• Incorporation of a convex mirror, dubbed the "Hero Medal," on the chest of the astronauts so that the same onboard camera used to record the astronaut could also cover the instrument panel, eliminating the weight of a separate camera which had been used for this purpose on MR-3. This was eliminated beginning with MA-8.
  • After the near drowning of astronaut Gus Grissom during recovery operations after the MR-4 a small inflatable life vest was worn on the astronaut's chest.

In preparation for the final Mercury mission, flown by Gordon Cooper, the suit underwent the most modifications, most notably the replacement of the leather boots with ones incorporated directly into the suit. Other changes were made in the shoulder construction, along with the pressure helmet. A new mechanical seal for the faceplate eliminated the need for the small pressure bottle and hose, and incorporated new microphones and an oral thermometer; the latter eliminated the rectal thermometer used on prior flights. Cooper wore neither the convex mirror or the life vest. Shepard, who was Cooper's backup, had an identical flight and backup suit for the mission, and was to wear the modified suit for the cancelled MA-10 flight. MA-9 was the last flight of the Mercury pressure suit.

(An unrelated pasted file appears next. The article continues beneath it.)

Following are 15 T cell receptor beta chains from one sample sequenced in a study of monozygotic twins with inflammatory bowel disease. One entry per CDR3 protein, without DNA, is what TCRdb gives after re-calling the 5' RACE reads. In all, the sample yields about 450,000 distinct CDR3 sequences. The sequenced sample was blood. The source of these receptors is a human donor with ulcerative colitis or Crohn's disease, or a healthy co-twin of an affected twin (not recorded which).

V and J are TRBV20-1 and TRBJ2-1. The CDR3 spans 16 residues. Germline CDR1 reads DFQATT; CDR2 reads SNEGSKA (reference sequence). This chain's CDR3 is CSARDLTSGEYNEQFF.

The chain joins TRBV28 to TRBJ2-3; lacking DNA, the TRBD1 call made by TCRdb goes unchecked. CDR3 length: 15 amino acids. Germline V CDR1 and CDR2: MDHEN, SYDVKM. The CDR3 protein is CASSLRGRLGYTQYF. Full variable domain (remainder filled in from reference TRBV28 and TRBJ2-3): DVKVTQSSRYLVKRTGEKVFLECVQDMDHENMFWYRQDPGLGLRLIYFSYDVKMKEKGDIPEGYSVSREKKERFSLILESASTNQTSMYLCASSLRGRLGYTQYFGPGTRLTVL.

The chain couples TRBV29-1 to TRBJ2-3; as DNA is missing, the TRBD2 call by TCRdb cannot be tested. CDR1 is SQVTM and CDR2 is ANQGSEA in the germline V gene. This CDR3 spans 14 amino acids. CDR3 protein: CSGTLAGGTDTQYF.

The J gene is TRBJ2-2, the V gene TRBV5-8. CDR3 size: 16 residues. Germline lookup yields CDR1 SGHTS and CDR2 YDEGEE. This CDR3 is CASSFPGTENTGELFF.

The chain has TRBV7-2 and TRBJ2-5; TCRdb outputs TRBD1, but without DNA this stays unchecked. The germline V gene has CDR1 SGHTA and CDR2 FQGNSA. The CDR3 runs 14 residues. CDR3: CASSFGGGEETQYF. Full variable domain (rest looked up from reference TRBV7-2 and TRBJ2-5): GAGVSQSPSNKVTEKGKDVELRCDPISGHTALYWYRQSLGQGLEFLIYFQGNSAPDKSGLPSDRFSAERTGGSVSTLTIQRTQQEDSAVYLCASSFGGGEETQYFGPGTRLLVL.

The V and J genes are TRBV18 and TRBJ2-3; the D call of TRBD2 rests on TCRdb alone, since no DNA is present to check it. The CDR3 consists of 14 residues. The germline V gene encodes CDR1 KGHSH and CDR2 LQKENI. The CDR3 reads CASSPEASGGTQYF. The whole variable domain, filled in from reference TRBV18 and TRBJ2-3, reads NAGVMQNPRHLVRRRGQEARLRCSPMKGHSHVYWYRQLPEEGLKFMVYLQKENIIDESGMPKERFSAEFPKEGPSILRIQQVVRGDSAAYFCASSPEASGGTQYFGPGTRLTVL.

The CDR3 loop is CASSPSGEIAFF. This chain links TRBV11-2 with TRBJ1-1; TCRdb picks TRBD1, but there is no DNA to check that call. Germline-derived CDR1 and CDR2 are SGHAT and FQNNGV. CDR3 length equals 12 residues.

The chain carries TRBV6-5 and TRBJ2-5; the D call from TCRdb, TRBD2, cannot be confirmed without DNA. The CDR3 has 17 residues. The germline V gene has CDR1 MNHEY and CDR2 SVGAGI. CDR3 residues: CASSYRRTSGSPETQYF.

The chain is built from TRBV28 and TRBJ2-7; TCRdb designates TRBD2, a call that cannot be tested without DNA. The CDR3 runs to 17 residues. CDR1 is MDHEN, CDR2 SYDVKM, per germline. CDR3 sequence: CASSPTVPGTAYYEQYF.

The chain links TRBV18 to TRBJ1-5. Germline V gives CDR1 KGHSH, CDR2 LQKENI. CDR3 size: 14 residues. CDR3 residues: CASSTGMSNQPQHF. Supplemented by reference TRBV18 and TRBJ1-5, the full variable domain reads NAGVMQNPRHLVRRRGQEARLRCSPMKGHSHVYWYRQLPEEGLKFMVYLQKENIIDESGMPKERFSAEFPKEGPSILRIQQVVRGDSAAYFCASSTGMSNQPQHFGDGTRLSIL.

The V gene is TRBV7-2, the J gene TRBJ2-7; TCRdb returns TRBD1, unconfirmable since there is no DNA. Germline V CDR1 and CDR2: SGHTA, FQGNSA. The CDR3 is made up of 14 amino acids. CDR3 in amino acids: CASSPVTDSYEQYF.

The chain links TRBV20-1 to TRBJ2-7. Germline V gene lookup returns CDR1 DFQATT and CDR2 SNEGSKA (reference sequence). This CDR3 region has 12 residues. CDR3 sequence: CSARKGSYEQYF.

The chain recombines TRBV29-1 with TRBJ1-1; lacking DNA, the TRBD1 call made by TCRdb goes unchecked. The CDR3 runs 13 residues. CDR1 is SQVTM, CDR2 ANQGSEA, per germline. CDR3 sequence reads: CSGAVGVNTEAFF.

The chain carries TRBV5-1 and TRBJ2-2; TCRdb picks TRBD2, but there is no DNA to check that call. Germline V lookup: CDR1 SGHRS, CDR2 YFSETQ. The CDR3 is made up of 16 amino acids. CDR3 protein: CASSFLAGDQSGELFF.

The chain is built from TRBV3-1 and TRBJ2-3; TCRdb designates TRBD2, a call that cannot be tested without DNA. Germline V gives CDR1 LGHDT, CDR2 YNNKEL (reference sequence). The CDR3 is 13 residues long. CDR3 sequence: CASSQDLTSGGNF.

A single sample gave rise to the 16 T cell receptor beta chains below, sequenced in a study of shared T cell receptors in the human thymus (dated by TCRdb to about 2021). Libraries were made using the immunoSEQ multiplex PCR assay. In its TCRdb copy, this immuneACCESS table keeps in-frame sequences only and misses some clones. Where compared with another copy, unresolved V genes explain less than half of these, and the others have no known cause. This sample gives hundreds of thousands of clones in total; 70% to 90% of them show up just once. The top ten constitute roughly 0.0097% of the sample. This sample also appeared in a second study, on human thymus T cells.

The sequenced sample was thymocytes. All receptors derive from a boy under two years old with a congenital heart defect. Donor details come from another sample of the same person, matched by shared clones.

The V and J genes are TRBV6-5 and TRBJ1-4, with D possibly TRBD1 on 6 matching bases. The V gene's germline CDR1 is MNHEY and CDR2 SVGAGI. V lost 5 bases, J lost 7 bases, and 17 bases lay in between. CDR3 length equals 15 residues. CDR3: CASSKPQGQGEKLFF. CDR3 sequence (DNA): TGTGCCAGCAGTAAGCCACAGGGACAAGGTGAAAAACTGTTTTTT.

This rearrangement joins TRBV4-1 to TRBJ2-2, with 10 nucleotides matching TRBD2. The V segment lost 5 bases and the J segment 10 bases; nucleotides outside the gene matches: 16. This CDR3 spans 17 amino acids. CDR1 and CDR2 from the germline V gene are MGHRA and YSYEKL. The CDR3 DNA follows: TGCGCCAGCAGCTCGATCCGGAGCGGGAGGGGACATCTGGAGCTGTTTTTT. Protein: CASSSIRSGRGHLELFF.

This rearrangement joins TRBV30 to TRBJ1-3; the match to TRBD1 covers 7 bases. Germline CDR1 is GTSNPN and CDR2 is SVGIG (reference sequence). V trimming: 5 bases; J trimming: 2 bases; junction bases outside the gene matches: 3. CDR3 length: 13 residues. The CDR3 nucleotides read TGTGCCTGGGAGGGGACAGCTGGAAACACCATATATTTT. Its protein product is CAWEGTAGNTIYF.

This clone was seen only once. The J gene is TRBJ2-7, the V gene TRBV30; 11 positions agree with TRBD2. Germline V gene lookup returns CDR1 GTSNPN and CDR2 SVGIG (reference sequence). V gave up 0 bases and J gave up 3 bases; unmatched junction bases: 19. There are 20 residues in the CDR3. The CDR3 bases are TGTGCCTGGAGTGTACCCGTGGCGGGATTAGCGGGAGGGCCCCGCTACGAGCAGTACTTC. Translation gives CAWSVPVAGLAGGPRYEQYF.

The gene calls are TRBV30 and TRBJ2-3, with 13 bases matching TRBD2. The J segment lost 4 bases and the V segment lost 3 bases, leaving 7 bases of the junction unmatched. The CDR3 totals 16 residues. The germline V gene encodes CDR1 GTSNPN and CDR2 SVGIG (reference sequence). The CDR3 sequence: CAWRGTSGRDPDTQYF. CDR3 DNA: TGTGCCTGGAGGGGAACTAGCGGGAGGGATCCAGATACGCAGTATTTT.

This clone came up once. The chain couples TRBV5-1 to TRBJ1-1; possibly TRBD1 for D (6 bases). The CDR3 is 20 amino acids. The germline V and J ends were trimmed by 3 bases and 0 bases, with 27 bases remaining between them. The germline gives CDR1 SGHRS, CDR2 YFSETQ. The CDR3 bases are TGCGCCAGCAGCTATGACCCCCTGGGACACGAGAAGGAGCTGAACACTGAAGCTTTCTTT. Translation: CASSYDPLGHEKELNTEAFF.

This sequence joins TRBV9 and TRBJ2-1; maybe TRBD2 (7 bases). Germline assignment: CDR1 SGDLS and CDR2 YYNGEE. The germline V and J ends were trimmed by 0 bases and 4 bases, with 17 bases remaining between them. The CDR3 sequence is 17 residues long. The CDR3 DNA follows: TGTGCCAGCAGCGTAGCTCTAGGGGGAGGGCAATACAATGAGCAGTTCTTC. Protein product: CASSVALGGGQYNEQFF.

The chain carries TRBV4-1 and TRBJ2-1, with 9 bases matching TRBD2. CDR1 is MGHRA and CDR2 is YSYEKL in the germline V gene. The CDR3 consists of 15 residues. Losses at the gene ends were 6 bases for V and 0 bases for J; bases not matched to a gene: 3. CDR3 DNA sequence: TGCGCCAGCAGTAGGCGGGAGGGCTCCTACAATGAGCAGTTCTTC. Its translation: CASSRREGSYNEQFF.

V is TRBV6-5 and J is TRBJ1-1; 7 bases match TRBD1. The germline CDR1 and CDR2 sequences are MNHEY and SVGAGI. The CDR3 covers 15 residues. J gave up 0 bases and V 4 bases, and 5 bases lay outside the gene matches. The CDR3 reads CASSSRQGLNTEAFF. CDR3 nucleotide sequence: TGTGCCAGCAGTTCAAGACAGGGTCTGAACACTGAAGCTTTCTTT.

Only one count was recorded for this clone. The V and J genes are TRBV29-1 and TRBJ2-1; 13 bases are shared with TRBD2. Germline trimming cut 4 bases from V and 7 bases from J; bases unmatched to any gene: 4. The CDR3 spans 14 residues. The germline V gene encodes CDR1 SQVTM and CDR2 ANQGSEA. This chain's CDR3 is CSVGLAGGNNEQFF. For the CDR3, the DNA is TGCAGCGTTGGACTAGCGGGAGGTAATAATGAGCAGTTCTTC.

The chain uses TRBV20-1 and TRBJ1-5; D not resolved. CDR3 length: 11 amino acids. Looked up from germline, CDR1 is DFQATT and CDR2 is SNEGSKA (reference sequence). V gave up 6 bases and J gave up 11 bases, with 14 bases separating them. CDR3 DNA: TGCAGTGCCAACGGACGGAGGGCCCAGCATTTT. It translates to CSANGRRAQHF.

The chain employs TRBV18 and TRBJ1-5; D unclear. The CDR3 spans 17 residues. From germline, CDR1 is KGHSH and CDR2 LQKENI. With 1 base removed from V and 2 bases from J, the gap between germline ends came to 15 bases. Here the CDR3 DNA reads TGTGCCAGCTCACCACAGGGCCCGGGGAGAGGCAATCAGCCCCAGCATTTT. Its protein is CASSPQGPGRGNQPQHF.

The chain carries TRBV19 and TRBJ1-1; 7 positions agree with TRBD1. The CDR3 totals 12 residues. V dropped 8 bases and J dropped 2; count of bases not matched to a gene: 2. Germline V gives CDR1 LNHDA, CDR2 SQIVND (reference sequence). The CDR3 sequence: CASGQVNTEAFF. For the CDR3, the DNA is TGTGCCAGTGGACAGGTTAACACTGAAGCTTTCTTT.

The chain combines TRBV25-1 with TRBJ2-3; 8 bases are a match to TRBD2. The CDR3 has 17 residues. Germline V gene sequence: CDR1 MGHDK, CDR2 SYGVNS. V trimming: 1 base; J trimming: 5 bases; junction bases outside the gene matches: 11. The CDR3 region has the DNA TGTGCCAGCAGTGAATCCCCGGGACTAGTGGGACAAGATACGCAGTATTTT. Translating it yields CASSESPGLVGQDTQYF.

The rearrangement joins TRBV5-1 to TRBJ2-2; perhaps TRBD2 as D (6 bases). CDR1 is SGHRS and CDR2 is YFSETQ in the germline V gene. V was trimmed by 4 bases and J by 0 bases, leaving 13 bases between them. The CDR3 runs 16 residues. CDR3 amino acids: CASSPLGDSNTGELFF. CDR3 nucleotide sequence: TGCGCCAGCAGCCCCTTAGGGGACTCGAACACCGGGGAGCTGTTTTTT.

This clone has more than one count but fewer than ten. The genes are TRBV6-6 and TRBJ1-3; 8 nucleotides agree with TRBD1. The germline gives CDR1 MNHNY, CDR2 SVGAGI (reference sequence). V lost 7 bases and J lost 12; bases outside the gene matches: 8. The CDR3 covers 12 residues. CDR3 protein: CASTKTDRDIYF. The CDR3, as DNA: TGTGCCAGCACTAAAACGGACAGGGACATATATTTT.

Later use

After Mercury, the pressure suit was used for the early development phases for the Gemini program, but because of the success of the X-15 high altitude pressure suit, the bigger room on the Gemini spacecraft, and the need to develop a suit for Extra-vehicular activity (EVA) outside of the spacecraft, the Mercury suit was phased out of NASA service and was replaced with the basic G3C version of the X-15 suit. Since then, NASA has used either the David Clark Company, ILC Dover, Hamilton Sundstrand, or Oceaneering International for all pressure and spacesuit needs. B.F. Goodrich would only be used after Mercury for the production of the landing gear tires for the Space Shuttle, but this has since been done by Michelin.

Images

External links

References

  1. ^ a b c d e f g h i US Spacesuits. Chichester, UK: Praxis Publishing Ltd.. 2006. p. 32. ISBN 0-387-27919-9. http://books.google.com/books?id=cdO2-4szcdgC&source=gbs_navlinks_s. 
  2. ^ Hoffman, Stephen. "Advanced EVA Capabilities: A Study for NASA’s Revolutionary Aerospace Systems Concept Program". Houston, Texas: NASA. pp. 56. http://ston.jsc.nasa.gov/collections/TRS/_techrep/TP-2004-212068.pdf. Retrieved 3 April 2011. 
  3. ^ Kozloski, Lillian D. (1994). U.S. Space Gear: Outfitting The Astronaut. Smithsonian Institution Press. ISBN 0874744598. http://books.google.com/books?id=v5JOPgAACAAJ&source=gbs_navlinks_s. 

US Spacesuits. Chichester, UK: Praxis Publishing Ltd.. 2006. ISBN 0-387-27919-9. http://books.google.com/books?id=cdO2-4szcdgC&source=gbs_navlinks_s.